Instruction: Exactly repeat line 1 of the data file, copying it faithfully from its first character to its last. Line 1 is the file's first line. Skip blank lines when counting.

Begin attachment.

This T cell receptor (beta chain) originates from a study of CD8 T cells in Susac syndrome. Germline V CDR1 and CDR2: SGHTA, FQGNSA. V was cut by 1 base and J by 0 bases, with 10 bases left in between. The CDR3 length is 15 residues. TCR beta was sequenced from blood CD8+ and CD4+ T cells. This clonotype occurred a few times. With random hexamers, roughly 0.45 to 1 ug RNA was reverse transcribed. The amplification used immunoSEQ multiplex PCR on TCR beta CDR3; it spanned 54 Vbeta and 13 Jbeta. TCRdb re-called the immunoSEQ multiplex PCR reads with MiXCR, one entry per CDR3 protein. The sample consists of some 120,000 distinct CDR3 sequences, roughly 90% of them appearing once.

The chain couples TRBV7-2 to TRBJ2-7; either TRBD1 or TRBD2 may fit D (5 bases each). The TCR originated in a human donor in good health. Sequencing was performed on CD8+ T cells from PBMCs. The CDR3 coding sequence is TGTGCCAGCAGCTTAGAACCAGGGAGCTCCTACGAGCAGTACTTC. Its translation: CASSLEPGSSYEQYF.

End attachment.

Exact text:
This T cell receptor (beta chain) originates from a study of CD8 T cells in Susac syndrome. Germline V CDR1 and CDR2: SGHTA, FQGNSA. V was cut by 1 base and J by 0 bases, with 10 bases left in between. The CDR3 length is 15 residues. TCR beta was sequenced from blood CD8+ and CD4+ T cells. This clonotype occurred a few times. With random hexamers, roughly 0.45 to 1 ug RNA was reverse transcribed. The amplification used immunoSEQ multiplex PCR on TCR beta CDR3; it spanned 54 Vbeta and 13 Jbeta. TCRdb re-called the immunoSEQ multiplex PCR reads with MiXCR, one entry per CDR3 protein. The sample consists of some 120,000 distinct CDR3 sequences, roughly 90% of them appearing once.